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Grand Funk Railroad

Along with fellow heavyweight US combos STEPPENWOLF, MOUNTAIN, BLUE CHEER, JAMES GANG, et al, the mighty GRAND FUNK RAILROAD formulated their own brand of populist proto-hard rock with an emphasis on simplistic riffs and extreme volume. Spearheaded by the often-underrated songwriter Mark Farner (from an outsider point of view), the hard-grafting GFR nailed a succession of high-end Top 30 LPs and a plethora of home-soil hits, none more rewarding than the patriotic and proud No.1 signature single, `We’re An American Band’.
Merging together in 1968 from the ashes of TERRY KNIGHT & THE PACK, drummer Don Brewer and the aforesaid guitarist/frontman Farner, had a need to give their home city of Flint, Michigan, another injection of boogie and rock’n’roll. Along with bassist Mel Schacher (ex-? & THE MYSTERIANS) – with Knight taking up the position of manager/producer – their given moniker was derived from their locally-known Grand Trunk (Western) Railroad.
Having signed to Capitol Records on the strength of their free Atlanta Pop Festival appearance, GRAND FUNK RAILROAD almost immediately made an impact with the Top 50 single, `Time Machine’, one of the highlights spawned from their soon-to-be debut Top 30 album, ON TIME (1969) {*6}. Probably closer to Brits DEEP PURPLE and CREAM, rather than any aforesaid Stateside standouts, some critics aimed their remarks at how amateurish and cliched their lyrics seemed, although for fans of `Are You Ready’, `Anybody’s Answer’, `Heartbreaker’ and `Into The Sun’, it was a case of heads down, no nonsense boogie.
From that point on, GFR proceeded to enjoy increasing and extremely profitable popularity with each successive release, despite regular critical derision. Highly prolific, they turned out an album approximately every six months; the American public never tiring of their formulaic loose blues approach on GRAND FUNK (1969) {*7} – featuring the cocky `Mr. Limousine Driver’ and a cover of The ANIMALS’ `Inside Looking Out’ – and CLOSER TO HOME (1970) {*7}. The latter Top 10 LP was notable for showcasing moody live favourite `Mean Mistreater’ and the Top 30 title track, re-branded and confusingly cut from the epic finale, `I’m Your Captain’.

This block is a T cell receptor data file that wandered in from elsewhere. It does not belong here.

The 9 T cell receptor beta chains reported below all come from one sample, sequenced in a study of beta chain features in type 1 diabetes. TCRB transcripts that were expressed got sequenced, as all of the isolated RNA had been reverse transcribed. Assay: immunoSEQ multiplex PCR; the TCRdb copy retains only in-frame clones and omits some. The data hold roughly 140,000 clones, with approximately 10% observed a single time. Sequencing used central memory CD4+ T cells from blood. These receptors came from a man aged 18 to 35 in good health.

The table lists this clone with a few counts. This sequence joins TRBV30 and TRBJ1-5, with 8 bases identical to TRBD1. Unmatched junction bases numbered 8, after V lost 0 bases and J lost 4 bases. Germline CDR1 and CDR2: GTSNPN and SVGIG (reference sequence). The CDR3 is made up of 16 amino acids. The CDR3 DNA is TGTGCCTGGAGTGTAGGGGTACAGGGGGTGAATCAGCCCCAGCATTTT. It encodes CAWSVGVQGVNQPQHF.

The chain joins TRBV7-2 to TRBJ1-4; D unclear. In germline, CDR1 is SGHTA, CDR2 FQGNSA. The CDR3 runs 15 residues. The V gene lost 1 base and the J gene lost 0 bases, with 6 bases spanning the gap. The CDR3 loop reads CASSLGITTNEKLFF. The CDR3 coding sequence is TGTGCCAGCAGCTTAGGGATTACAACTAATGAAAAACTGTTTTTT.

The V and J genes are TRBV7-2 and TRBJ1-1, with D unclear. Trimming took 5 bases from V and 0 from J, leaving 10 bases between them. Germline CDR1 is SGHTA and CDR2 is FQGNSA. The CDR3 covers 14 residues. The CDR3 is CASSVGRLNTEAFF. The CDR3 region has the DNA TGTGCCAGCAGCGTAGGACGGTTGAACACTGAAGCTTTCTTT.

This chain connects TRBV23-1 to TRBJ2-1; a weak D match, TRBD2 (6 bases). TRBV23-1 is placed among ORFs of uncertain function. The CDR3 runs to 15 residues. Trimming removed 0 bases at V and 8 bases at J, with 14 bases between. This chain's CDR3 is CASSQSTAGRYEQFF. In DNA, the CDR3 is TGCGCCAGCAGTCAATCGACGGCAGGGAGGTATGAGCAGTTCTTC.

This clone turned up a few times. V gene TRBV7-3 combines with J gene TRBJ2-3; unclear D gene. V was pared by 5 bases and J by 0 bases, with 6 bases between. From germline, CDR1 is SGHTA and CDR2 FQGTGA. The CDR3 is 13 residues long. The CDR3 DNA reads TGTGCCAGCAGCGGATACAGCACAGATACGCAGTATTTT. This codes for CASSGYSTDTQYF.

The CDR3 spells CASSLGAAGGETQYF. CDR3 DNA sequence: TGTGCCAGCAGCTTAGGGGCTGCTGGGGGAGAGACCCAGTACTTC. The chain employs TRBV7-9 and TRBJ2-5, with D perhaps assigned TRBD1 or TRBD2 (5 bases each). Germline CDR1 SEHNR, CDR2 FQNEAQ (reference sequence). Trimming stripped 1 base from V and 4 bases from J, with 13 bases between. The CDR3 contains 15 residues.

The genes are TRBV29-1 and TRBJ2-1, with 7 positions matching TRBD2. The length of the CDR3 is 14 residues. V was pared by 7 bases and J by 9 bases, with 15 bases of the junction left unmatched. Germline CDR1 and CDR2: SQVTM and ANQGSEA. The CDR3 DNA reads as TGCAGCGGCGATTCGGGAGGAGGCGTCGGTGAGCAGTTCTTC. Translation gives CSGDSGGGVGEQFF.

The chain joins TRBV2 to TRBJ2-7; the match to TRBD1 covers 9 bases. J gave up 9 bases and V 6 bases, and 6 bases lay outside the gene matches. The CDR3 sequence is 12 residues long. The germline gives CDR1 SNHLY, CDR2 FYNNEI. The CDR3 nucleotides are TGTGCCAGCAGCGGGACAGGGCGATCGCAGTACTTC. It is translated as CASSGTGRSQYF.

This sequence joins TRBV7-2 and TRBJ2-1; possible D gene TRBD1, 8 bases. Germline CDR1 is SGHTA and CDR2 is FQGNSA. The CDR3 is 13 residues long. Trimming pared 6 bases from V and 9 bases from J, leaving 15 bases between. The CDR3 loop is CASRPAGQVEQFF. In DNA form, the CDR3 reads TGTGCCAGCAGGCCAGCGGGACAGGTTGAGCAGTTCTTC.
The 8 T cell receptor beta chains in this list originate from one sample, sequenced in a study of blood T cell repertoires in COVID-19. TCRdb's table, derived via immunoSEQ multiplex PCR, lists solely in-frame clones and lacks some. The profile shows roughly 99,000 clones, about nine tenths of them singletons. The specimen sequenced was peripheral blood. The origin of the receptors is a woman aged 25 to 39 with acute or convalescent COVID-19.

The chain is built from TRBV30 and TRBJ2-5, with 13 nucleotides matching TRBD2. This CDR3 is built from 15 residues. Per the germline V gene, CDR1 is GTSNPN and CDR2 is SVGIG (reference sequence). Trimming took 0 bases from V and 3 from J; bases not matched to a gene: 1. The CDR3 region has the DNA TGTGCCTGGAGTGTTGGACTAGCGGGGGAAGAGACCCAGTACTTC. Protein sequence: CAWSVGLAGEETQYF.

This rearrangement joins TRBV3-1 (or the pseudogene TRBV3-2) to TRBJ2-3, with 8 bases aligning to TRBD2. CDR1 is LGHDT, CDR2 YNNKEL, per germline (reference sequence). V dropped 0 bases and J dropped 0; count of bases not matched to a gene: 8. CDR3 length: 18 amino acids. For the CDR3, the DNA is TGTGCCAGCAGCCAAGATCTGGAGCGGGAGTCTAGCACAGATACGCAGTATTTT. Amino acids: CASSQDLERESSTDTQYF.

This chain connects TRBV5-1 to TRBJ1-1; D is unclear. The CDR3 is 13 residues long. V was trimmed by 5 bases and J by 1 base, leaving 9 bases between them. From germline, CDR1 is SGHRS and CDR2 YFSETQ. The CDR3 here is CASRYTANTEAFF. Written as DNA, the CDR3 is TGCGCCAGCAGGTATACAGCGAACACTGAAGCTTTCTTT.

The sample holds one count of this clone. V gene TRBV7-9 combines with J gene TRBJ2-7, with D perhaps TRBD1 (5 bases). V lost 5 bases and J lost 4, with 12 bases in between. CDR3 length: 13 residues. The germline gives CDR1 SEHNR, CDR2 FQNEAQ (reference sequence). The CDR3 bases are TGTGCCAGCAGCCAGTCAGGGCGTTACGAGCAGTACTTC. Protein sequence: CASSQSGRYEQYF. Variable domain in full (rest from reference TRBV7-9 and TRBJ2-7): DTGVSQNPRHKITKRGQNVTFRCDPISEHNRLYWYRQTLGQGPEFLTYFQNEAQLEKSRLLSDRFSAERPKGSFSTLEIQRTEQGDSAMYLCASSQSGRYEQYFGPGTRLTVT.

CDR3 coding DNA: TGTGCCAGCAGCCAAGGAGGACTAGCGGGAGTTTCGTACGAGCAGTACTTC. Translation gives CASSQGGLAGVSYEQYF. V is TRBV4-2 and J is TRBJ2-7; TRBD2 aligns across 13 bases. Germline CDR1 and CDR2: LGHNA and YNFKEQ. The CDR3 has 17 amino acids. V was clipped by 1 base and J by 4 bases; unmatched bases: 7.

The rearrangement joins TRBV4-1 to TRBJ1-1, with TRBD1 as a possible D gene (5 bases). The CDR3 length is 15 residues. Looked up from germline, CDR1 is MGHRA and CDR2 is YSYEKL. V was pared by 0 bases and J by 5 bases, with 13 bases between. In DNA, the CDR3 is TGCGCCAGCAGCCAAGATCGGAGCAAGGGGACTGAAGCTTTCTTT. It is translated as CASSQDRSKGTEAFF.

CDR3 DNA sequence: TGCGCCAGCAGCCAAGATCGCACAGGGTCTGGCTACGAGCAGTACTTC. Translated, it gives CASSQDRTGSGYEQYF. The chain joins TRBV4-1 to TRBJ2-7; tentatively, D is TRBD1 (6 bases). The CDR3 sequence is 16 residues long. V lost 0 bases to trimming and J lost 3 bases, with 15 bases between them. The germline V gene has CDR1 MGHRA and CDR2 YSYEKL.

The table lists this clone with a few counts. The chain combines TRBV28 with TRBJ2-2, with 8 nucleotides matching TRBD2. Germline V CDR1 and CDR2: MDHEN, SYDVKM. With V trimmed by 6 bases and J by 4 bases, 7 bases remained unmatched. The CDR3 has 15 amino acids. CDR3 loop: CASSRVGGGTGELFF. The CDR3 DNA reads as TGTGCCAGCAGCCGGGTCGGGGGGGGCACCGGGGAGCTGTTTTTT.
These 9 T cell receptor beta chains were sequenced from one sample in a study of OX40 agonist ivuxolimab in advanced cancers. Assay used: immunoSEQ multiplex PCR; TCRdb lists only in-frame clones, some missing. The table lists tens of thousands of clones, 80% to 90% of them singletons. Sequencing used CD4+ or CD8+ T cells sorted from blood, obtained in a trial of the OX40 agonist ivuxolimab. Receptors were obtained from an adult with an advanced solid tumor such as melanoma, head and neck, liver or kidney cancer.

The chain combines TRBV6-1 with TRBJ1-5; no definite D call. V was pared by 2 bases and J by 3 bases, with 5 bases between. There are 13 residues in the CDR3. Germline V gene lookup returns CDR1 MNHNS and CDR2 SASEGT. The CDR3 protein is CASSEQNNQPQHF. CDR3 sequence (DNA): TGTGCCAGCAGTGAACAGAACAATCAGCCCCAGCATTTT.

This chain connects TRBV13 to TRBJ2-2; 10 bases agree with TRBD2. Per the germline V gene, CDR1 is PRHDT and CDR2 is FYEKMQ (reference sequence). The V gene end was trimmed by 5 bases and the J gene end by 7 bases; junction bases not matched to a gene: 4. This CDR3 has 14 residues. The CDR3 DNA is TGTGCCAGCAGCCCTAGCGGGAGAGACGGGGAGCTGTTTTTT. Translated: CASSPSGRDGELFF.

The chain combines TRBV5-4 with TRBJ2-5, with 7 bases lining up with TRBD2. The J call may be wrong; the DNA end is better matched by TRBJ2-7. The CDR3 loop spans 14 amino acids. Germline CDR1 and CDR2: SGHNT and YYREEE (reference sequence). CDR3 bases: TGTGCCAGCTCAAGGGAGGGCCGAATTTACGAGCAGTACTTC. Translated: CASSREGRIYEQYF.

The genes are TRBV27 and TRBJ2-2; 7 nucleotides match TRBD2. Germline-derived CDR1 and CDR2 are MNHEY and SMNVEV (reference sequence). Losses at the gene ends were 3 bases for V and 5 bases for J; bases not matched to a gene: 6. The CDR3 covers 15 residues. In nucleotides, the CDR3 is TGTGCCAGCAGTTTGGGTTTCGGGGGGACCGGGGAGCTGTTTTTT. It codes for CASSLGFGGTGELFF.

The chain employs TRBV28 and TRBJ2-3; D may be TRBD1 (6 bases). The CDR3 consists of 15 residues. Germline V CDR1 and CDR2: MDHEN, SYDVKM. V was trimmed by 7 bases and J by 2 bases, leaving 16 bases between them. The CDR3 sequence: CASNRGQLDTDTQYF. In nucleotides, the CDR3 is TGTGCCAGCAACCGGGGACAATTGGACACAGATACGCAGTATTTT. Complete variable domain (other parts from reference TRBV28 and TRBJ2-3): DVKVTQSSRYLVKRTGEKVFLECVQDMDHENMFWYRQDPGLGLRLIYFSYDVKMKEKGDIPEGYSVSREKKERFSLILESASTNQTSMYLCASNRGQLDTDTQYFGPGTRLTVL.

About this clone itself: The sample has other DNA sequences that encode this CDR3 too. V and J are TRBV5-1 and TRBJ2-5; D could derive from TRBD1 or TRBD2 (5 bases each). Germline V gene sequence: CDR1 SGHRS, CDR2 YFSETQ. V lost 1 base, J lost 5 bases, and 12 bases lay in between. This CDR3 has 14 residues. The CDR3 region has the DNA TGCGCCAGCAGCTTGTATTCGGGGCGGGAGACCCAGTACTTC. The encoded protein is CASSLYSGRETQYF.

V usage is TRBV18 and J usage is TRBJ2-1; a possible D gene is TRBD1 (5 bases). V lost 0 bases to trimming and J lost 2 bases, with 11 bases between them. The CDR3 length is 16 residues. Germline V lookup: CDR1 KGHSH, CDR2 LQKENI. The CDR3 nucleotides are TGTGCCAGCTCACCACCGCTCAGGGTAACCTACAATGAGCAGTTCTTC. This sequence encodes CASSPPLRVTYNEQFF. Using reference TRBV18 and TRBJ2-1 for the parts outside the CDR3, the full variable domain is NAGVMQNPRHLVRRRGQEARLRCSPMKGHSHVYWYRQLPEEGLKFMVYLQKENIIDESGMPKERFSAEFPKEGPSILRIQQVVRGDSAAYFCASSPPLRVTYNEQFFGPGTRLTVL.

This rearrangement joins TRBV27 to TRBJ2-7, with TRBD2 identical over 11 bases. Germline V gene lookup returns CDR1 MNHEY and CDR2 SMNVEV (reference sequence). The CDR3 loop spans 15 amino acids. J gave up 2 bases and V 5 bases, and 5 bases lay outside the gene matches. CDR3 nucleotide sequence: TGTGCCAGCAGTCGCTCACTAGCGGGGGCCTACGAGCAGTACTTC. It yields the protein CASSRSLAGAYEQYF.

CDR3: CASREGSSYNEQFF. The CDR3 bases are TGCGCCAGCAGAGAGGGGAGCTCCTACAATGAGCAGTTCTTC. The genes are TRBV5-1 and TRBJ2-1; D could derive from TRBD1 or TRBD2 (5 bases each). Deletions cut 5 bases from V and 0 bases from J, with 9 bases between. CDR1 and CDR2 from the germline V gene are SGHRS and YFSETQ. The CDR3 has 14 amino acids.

Only three studio sets into their career, the double LIVE ALBUM (1970) {*6} proved GFR were no flash in the pan. A jam-friendly exercise in the art of the boogie, testament to the band’s grandeur was when, in June ‘71, they broke The BEATLES’ box-office record, selling out New York’s Shea Stadium. SURVIVAL (1971) {*6} was already knocking on the door of the Top 5, although Capitol mystifyingly chose not to single out `Country Road’ and `Comfort Me’, but slightly inferior modest hit renditions of TRAFFIC’s `Feelin’ Alright’ and The ROLLING STONES’ `Gimme Shelter’.
E PLURIBUS FUNK (1971) {*5} was far from satisfactory in their quick-fire attempt to cash-in on their sell-out shows. A cover depicting a silver coin dated 1972 riled critics but alienated none of their large loyal fanbase and, in semi-major hit `Footstompin’ Music’, plus the not so joyous `Upsetter’, the rambunctious Farner and Co continued to spread their message. Within the confines of a socially-conscious US of A, GFR could consider themselves part of the anti-Nixon brigade on `People, Let’s Stop The War’ and `Save The Land’, while their move into grandiose terrain complied with a symphony orchestra-addled closing epic, `Loneliness’.
By spring ‘72, the trio had split from the management of Knight, hiring John Eastman (brother-in-law of PAUL McCARTNEY) to control their future finances. A title that aspired to suggest that they’d risen from the ashes, the Top 10 PHOENIX {*5} fell a little short on critical appraisal, but then that was part and parcel for a band loved by a plethora of rock fans. Shaping up with 4th member Craig Frost (on organ), GRAND FUNK – as they were now billed – only concluding GFR track `Rock ‘N Roll Soul’ was welcomed in the pop charts; their maturity stretching to include a groovy `Flight Of The Phoenix’ instrumental, a bona fide ballad `Someone’ and Farner’s introspective/Jesus songs `So You Won’t Have To’ and `Freedom Is For Children’.
The following year, GRAND FUNK enjoyed their finest three minutes on Planet Earth with the aforementioned effervescent, `We’re An American Band’. Produced by the innovative “wizard/true star” TODD RUNDGREN, the autobiographical track – penned and brusquely sung incidentally by sticksman Brewer – opened up their platinum-selling WE’RE AN AMERICAN BAND (1973) {*8}, a set that struck a cord with their fist-pumping audience.
Frost had now joined full-time, adding credence and confidence to soaring sharp-as-a-razor street songs, `Creepin’, `Black Licorice’, `Stop Lookin’ Back’ and other Top 20 smash, `Walk Like A Man’ (not to be confused with The FOUR SEASONS hit).